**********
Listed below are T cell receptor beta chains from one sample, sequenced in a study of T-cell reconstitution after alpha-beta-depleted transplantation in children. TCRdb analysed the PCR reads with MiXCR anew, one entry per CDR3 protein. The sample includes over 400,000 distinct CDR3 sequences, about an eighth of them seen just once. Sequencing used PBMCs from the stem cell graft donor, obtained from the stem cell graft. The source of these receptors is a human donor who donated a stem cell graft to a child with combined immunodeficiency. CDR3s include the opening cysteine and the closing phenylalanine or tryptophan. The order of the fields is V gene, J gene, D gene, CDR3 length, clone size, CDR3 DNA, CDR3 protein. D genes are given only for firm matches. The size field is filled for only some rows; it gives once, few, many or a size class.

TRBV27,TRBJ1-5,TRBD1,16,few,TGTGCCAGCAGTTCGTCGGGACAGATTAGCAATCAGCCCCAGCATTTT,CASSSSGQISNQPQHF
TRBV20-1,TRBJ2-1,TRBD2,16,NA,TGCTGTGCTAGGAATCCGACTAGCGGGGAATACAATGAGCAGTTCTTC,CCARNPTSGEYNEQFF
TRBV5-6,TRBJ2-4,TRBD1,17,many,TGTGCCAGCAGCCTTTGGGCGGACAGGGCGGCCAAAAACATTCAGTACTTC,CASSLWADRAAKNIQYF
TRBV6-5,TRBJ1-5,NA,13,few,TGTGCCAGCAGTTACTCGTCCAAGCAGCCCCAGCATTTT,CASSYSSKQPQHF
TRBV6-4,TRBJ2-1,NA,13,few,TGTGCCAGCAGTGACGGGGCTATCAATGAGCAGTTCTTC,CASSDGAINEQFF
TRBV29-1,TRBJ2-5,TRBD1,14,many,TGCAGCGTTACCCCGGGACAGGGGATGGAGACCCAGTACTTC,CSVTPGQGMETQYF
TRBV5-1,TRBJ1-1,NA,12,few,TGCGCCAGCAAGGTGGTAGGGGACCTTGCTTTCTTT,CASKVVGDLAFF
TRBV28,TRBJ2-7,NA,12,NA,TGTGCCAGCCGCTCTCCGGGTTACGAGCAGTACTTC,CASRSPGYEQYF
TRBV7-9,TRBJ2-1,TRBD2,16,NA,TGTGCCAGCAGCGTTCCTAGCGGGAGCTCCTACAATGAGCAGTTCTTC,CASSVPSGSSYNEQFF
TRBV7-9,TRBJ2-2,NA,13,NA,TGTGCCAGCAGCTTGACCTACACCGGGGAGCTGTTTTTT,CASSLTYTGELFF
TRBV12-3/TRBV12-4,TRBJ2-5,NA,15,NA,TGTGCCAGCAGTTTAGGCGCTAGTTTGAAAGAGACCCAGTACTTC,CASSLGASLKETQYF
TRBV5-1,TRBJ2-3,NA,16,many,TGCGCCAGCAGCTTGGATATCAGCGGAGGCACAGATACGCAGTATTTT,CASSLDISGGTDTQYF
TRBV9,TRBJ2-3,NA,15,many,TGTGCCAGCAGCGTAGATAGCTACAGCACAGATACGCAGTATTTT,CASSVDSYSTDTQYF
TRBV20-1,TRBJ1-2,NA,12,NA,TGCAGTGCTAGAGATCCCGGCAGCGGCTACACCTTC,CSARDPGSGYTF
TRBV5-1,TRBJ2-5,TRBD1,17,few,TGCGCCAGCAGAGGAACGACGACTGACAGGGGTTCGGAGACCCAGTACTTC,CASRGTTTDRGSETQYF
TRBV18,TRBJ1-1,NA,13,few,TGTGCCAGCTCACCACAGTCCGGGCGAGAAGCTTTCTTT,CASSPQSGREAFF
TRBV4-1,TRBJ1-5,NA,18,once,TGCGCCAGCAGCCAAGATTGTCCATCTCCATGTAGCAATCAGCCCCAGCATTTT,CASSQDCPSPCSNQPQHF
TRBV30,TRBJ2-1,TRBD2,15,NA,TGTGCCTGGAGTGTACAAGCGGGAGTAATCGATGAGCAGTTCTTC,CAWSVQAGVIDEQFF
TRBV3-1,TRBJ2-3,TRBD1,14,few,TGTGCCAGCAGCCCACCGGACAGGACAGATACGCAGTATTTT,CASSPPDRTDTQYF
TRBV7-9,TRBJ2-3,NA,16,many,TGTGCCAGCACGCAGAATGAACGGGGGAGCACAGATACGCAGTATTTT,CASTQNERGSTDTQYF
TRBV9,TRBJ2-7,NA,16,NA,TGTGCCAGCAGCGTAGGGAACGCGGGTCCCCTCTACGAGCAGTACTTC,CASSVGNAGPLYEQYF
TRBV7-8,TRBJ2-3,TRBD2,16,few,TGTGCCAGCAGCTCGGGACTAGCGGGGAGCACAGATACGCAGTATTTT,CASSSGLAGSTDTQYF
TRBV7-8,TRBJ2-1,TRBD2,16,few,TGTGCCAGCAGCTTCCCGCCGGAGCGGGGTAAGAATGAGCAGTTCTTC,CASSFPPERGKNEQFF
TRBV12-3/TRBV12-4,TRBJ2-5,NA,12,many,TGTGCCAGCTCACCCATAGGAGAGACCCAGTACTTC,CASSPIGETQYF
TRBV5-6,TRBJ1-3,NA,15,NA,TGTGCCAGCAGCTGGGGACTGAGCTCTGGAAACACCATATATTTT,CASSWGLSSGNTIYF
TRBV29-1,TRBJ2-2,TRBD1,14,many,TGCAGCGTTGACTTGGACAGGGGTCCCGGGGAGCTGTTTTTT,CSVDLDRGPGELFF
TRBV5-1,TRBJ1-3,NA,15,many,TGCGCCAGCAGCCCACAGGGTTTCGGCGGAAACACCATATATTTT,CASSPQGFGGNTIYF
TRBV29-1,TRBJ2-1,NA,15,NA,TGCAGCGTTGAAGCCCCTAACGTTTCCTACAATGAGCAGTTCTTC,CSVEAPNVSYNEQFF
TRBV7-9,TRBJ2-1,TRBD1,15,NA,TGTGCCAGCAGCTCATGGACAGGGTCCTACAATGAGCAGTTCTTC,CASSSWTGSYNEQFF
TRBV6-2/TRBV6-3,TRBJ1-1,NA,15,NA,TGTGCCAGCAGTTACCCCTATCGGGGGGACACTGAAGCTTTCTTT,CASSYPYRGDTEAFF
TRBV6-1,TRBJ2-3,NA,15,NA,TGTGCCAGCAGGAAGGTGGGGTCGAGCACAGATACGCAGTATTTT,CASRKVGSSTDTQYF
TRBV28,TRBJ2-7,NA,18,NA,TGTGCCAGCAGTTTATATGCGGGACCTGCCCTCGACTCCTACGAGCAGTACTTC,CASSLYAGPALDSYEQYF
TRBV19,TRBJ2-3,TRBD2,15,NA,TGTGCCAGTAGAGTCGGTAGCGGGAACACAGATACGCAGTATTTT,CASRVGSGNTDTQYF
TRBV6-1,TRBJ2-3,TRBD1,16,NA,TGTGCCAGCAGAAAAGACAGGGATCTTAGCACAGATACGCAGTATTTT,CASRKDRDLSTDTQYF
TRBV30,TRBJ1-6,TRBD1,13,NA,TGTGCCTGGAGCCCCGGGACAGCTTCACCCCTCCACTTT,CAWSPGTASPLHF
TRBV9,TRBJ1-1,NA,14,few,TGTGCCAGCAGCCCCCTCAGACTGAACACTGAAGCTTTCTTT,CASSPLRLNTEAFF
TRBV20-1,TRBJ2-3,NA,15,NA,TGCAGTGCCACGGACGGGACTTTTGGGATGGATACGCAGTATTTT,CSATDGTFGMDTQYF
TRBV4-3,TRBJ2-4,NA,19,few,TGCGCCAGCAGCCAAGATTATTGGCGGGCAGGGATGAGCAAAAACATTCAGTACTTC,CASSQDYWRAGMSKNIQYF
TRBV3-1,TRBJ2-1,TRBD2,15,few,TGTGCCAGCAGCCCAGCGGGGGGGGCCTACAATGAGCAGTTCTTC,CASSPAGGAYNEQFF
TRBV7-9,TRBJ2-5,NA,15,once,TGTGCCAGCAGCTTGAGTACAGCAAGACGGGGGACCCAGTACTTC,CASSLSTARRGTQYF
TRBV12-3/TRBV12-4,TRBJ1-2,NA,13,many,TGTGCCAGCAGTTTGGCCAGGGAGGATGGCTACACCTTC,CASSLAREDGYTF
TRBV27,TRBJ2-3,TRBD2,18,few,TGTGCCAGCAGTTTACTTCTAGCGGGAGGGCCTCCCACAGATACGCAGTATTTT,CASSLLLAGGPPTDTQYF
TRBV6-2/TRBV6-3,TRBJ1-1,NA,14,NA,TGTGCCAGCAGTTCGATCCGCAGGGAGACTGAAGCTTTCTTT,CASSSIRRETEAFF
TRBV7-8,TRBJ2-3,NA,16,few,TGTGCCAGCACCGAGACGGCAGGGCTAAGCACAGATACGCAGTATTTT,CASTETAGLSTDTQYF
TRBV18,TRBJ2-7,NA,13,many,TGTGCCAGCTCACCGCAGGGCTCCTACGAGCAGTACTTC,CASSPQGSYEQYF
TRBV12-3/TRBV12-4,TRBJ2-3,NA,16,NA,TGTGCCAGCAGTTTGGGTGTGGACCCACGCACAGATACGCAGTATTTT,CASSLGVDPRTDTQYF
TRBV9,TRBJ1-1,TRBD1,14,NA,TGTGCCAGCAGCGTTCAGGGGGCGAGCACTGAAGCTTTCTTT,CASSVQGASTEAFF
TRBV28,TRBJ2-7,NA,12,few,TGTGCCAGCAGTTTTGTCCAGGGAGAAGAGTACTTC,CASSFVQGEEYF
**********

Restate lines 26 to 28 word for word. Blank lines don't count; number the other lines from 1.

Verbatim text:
TRBV5-6,TRBJ1-3,NA,15,NA,TGTGCCAGCAGCTGGGGACTGAGCTCTGGAAACACCATATATTTT,CASSWGLSSGNTIYF
TRBV29-1,TRBJ2-2,TRBD1,14,many,TGCAGCGTTGACTTGGACAGGGGTCCCGGGGAGCTGTTTTTT,CSVDLDRGPGELFF
TRBV5-1,TRBJ1-3,NA,15,many,TGCGCCAGCAGCCCACAGGGTTTCGGCGGAAACACCATATATTTT,CASSPQGFGGNTIYF